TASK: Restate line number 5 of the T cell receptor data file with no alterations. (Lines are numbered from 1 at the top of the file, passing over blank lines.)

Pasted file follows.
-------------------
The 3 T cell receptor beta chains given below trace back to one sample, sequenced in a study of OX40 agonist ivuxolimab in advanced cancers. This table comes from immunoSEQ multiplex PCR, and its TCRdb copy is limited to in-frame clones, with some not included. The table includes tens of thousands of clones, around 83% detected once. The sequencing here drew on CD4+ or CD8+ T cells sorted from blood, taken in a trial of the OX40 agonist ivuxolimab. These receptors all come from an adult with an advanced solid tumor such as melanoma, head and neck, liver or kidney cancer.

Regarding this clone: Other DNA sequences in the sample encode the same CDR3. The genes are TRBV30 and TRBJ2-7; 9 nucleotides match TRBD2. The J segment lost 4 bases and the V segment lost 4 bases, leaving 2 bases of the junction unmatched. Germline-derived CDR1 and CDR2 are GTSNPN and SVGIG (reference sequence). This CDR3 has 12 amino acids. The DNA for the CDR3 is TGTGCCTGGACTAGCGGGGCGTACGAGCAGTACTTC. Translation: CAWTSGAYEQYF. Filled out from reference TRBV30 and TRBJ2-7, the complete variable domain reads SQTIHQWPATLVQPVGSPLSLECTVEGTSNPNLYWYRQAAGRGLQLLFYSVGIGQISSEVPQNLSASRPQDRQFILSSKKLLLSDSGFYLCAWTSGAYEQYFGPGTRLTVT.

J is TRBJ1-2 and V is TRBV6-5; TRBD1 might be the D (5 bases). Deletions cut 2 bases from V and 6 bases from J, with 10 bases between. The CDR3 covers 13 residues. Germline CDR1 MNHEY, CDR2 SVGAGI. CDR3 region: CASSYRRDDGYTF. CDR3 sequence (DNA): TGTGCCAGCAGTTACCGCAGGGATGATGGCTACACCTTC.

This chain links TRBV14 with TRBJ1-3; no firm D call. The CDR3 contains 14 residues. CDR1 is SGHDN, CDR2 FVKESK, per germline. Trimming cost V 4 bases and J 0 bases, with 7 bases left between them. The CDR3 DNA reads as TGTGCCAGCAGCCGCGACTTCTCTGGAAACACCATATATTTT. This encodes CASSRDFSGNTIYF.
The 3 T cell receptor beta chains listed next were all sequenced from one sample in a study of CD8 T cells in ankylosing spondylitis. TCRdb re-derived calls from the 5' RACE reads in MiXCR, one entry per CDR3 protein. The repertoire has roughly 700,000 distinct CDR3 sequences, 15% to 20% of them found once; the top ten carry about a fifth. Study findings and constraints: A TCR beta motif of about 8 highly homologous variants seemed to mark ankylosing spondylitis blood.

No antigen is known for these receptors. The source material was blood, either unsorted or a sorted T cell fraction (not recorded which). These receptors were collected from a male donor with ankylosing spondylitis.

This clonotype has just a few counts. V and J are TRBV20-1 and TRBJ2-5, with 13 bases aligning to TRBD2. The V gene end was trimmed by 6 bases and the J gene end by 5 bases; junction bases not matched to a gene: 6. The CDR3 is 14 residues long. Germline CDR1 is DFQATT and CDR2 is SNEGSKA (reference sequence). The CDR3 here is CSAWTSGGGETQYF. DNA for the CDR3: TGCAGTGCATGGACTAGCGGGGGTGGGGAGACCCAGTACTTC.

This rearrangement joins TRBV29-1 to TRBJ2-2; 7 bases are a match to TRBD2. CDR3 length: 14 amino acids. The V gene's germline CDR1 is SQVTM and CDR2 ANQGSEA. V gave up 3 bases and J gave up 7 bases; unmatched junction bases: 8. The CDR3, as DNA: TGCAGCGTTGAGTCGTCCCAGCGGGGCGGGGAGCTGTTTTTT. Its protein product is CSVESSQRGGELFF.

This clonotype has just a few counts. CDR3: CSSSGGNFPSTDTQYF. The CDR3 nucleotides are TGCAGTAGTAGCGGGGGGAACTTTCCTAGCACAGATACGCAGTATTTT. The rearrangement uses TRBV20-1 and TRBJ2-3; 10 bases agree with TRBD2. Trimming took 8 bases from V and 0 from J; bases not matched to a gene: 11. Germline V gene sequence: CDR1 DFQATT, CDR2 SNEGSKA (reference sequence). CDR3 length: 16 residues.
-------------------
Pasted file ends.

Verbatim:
The 3 T cell receptor beta chains listed next were all sequenced from one sample in a study of CD8 T cells in ankylosing spondylitis. TCRdb re-derived calls from the 5' RACE reads in MiXCR, one entry per CDR3 protein. The repertoire has roughly 700,000 distinct CDR3 sequences, 15% to 20% of them found once; the top ten carry about a fifth. Study findings and constraints: A TCR beta motif of about 8 highly homologous variants seemed to mark ankylosing spondylitis blood.